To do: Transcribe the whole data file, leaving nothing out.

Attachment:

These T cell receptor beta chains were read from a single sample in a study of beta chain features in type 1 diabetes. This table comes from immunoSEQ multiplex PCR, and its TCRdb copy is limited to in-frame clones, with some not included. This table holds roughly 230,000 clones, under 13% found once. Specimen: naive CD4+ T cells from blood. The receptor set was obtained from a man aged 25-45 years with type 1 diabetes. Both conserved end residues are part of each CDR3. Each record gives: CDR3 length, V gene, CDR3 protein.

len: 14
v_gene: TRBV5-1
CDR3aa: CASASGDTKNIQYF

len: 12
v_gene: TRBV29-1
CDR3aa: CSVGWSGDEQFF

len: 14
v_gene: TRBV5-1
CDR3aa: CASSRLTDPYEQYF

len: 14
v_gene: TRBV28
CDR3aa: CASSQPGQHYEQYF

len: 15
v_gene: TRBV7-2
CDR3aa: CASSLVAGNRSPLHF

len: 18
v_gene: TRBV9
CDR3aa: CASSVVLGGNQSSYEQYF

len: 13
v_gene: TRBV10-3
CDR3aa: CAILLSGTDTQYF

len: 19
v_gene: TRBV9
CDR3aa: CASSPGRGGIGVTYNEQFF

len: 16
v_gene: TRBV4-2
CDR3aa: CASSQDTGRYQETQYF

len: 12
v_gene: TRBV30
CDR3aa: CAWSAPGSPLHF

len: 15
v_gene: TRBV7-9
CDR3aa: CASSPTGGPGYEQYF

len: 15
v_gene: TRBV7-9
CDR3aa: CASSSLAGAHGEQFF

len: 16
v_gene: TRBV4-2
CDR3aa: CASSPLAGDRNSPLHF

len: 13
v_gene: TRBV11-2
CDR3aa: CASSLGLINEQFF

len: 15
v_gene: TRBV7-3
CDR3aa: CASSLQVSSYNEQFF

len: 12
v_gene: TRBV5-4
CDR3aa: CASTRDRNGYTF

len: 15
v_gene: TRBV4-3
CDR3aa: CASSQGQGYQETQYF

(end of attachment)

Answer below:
These T cell receptor beta chains were read from a single sample in a study of beta chain features in type 1 diabetes. This table comes from immunoSEQ multiplex PCR, and its TCRdb copy is limited to in-frame clones, with some not included. This table holds roughly 230,000 clones, under 13% found once. Specimen: naive CD4+ T cells from blood. The receptor set was obtained from a man aged 25-45 years with type 1 diabetes. Both conserved end residues are part of each CDR3. Each record gives: CDR3 length, V gene, CDR3 protein.

len: 14
v_gene: TRBV5-1
CDR3aa: CASASGDTKNIQYF

len: 12
v_gene: TRBV29-1
CDR3aa: CSVGWSGDEQFF

len: 14
v_gene: TRBV5-1
CDR3aa: CASSRLTDPYEQYF

len: 14
v_gene: TRBV28
CDR3aa: CASSQPGQHYEQYF

len: 15
v_gene: TRBV7-2
CDR3aa: CASSLVAGNRSPLHF

len: 18
v_gene: TRBV9
CDR3aa: CASSVVLGGNQSSYEQYF

len: 13
v_gene: TRBV10-3
CDR3aa: CAILLSGTDTQYF

len: 19
v_gene: TRBV9
CDR3aa: CASSPGRGGIGVTYNEQFF

len: 16
v_gene: TRBV4-2
CDR3aa: CASSQDTGRYQETQYF

len: 12
v_gene: TRBV30
CDR3aa: CAWSAPGSPLHF

len: 15
v_gene: TRBV7-9
CDR3aa: CASSPTGGPGYEQYF

len: 15
v_gene: TRBV7-9
CDR3aa: CASSSLAGAHGEQFF

len: 16
v_gene: TRBV4-2
CDR3aa: CASSPLAGDRNSPLHF

len: 13
v_gene: TRBV11-2
CDR3aa: CASSLGLINEQFF

len: 15
v_gene: TRBV7-3
CDR3aa: CASSLQVSSYNEQFF

len: 12
v_gene: TRBV5-4
CDR3aa: CASTRDRNGYTF

len: 15
v_gene: TRBV4-3
CDR3aa: CASSQGQGYQETQYF